Q: Which are the banks authorised to exchange notes coins?
R: All the bank branches in entire India are mandated to provide facility for exchange of notes and coins to the members of public. Banks are also directed by the banking regulator (RBI) to issue fresh/good quality notes and coins of all denominations whenever customers demand for.
Q: Whether a bank branch can refuse to exchange soiled/mutilated/defective notes?
R: No. Banks cannot refuse to exchange soiled, mutilated, defective notes. However, Small Finance Banks and Payment Banks may or may not exchange mutilated and defective notes at their discretion.
Q: Whether banks can refuse coins and notes either for transactions or exchange?
R: None of the bank branches should refuse to accept small denomination notes and / or coins tendered at their counter either for transactions or exchange on any working days. However, RBI advises banks to preferably accept coins, particularly, in the denominations of Rs.1 and 2, by weighment. However, accepting coins packed in sachets of 100 each would perhaps be more convenient for the cashiers as well as the customers. Such sachets may be kept at the counters and made available to the customers, it said. The central bank circular further advised that scheme of providing exchange facility by a few select currency chest branches on one of the Sundays in a month will remain unchanged. Currently, all coins in the denomination of 50 paise, Re. 1/-, 2/-, 5/-, 10/- and 20/- of various sizes, theme and design issued from time to time by the Government of India continue to be legal tender. Branches of all the banks are required to display at their branch premises, at a prominent place, a board indicating the availability of note and coin exchange facility with the legend, “SOILED/MUTILATED NOTES AND COINS ARE ACCEPTED AND EXCHANGED HERE”. Banks should ensure that all their branches provide facility for exchange of notes and coins not only to their customers but also others. However, they should ensure that the note exchange facility is not cornered by money changers / dealers in defective notes.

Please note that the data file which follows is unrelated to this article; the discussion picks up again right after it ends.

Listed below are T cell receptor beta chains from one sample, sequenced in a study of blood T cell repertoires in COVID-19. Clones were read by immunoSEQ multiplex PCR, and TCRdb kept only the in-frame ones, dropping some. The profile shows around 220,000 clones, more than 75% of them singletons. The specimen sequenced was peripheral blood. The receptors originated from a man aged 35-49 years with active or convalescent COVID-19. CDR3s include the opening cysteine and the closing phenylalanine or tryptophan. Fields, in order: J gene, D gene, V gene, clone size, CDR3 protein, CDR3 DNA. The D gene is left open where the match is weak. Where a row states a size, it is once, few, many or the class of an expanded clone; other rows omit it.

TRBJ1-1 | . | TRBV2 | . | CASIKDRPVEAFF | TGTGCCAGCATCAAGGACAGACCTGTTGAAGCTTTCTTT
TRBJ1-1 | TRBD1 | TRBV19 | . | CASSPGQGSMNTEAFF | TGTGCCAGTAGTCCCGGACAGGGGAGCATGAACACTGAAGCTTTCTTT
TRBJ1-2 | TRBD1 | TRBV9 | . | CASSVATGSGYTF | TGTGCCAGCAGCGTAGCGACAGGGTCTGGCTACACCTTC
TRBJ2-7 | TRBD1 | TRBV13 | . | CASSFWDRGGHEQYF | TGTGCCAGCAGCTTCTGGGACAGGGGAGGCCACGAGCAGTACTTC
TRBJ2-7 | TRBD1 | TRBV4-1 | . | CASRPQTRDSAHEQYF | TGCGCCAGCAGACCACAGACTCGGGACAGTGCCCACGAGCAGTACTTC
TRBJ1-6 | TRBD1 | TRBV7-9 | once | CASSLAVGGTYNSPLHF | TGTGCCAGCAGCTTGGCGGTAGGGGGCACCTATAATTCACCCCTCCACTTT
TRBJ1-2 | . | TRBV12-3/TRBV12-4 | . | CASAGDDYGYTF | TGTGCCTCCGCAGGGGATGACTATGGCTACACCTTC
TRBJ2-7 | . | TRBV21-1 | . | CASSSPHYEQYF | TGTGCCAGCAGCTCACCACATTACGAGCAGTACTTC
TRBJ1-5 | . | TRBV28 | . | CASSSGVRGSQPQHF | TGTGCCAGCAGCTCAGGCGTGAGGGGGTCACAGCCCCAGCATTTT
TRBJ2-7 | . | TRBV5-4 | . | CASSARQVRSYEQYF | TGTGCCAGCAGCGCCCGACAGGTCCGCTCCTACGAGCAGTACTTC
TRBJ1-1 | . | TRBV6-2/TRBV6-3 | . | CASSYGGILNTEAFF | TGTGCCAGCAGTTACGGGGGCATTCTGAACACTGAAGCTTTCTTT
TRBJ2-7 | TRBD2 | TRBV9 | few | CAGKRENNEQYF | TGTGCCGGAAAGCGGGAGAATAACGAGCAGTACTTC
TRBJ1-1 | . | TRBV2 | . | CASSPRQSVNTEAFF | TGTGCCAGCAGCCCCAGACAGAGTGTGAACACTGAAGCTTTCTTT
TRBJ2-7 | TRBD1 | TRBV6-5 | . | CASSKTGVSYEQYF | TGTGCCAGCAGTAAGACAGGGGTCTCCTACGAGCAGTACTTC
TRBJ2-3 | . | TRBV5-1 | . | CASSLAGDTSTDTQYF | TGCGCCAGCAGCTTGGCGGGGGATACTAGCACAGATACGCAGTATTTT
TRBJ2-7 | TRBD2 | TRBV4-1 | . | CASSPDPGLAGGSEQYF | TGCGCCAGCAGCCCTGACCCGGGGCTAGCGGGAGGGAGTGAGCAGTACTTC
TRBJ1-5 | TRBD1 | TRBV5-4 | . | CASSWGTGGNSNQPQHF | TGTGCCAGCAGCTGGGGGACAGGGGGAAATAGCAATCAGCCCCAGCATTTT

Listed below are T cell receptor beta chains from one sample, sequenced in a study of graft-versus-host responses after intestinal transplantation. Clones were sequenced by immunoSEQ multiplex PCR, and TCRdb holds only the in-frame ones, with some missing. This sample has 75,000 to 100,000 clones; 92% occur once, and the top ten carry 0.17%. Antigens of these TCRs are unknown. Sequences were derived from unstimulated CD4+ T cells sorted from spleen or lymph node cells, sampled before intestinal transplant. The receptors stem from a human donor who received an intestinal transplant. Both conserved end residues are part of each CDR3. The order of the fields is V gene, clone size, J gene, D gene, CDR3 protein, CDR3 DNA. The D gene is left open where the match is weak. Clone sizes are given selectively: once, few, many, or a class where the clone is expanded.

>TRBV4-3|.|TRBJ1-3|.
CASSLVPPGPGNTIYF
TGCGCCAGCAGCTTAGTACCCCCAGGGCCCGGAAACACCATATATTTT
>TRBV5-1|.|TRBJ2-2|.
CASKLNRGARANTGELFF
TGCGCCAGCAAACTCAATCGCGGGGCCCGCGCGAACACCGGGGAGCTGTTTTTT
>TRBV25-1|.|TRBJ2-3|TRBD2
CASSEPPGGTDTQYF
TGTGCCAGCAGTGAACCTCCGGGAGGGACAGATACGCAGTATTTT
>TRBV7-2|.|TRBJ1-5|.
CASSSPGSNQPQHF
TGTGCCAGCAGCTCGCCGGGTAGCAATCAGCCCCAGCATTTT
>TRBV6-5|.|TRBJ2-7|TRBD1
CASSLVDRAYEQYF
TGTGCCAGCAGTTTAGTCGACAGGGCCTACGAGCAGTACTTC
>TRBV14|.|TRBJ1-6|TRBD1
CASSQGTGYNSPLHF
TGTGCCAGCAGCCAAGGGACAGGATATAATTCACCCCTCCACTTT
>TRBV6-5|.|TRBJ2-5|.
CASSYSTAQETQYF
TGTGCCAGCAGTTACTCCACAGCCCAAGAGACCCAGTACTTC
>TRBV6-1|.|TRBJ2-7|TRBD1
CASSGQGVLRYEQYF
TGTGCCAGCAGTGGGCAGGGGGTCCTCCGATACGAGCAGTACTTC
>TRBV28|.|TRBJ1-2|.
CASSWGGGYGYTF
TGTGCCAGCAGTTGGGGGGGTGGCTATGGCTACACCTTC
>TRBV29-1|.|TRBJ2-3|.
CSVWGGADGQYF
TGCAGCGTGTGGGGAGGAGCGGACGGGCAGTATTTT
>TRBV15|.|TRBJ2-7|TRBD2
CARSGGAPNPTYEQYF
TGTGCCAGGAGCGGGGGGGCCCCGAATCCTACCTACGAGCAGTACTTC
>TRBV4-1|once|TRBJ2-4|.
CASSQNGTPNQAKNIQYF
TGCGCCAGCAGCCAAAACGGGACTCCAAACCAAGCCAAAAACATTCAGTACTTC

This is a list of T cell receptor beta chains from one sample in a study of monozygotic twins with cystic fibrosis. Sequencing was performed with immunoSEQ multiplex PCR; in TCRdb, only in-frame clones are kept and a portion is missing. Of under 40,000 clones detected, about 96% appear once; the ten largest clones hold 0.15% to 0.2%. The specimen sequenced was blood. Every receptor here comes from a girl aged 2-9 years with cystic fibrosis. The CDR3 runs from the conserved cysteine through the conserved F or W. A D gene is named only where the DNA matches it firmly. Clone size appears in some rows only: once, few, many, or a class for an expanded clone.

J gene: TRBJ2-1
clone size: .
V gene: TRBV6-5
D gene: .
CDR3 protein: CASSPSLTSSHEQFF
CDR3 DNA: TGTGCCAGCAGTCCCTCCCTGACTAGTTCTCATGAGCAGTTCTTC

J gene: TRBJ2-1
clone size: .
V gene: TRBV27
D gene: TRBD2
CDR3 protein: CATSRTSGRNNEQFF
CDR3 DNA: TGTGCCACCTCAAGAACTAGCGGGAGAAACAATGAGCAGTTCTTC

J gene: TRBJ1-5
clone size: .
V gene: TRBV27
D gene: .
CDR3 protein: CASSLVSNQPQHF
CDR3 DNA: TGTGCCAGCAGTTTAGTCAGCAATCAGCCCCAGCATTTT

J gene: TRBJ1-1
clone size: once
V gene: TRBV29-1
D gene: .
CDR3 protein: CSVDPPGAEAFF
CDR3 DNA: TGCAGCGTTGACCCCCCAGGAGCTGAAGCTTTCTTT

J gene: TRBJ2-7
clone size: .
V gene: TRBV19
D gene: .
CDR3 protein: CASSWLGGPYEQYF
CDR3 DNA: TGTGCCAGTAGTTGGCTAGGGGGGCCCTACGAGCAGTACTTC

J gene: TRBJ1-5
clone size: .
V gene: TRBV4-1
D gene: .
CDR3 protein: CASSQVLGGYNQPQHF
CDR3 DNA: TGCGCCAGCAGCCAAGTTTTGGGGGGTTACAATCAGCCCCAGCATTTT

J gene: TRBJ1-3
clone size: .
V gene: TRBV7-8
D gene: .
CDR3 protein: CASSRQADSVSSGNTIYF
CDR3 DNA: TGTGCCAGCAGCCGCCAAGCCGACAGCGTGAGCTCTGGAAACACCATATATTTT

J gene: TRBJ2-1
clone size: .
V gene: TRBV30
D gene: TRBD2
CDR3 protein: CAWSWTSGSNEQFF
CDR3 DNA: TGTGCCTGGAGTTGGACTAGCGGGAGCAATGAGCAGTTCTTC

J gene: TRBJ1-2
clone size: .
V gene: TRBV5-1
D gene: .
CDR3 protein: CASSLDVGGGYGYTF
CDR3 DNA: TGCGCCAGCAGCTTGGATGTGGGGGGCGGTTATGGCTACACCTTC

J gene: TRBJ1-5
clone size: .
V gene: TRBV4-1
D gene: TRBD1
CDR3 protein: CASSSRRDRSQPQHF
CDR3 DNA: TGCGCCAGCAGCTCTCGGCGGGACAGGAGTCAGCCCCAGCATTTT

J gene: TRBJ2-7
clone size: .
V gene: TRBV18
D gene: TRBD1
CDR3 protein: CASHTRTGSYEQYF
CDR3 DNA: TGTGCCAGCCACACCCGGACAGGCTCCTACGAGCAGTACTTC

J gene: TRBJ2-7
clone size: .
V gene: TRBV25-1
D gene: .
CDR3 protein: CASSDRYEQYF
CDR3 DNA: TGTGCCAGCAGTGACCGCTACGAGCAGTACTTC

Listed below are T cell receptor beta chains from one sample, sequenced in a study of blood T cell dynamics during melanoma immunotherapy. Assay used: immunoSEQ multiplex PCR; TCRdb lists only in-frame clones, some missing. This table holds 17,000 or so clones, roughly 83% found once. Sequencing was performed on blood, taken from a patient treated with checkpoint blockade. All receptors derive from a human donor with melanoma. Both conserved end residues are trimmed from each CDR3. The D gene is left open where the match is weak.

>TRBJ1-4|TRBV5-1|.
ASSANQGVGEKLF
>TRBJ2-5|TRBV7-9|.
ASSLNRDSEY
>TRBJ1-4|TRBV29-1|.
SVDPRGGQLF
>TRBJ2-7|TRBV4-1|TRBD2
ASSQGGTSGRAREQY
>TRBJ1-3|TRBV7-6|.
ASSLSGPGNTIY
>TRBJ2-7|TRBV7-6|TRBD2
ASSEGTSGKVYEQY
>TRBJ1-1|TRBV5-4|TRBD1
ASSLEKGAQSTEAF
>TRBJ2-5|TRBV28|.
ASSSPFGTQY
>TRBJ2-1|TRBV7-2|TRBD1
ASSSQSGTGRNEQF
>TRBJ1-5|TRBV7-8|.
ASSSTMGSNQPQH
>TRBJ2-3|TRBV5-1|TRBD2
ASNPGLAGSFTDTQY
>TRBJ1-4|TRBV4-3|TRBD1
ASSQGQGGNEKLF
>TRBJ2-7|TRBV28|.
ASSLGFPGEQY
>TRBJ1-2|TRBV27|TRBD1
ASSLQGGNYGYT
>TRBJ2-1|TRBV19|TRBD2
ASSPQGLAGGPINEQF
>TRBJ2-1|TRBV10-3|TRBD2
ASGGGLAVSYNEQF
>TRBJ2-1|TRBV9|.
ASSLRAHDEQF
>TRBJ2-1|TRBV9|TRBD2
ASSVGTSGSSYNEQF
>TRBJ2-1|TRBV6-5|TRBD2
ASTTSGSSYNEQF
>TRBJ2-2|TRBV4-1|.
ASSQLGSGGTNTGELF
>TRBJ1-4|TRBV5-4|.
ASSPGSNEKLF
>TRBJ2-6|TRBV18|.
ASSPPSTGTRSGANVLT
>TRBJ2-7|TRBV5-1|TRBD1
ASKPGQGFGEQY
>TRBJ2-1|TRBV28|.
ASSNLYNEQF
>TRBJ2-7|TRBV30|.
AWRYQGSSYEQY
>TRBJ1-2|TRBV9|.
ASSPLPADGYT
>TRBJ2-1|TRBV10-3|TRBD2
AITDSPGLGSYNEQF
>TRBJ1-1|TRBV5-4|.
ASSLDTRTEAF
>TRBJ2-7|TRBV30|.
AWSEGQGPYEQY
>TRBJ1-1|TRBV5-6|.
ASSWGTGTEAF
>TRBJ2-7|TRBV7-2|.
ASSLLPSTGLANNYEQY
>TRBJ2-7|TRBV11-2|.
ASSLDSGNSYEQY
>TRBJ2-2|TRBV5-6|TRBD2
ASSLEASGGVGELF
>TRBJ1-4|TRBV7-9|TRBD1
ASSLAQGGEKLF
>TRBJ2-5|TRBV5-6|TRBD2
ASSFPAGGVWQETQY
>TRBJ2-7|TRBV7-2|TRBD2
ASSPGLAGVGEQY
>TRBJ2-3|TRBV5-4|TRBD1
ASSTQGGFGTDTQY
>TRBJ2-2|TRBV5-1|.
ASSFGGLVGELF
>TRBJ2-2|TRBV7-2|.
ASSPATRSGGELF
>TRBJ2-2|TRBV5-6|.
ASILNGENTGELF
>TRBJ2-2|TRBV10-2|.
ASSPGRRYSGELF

Q: What is a soiled note?
R: A ‘soiled note’ means a note which has become dirty due to normal wear and tear and also includes a two piece note pasted together wherein both the pieces presented belong to the same note and form the entire note with no essential feature missing. These notes should be accepted over bank counters in payment of Government dues and for credit to accounts of the public maintained with banks. These notes should not be issued to the public as re-issuable notes.
Q: What is the procedure for exchange of soiled notes?
R: In case the number of notes up to 20 pieces with a maximum value of Rs.5000 per day, a person may exchange soiled notes over the bank counter, free of charge.When the number of notes presented by a person exceeds 20 pieces or Rs.5000 in value per day, banks may accept them, against receipt, for value to be credited later. Banks may levy service charges as per RBI guidelines from time to time. Further, in case tendered value is above Rs.50000, banks are expected to take the usual precautions while accepting them.
Q: What is a mutilated note?
R: A mutilated note is a note of which a portion is missing or which is composed of more than two pieces.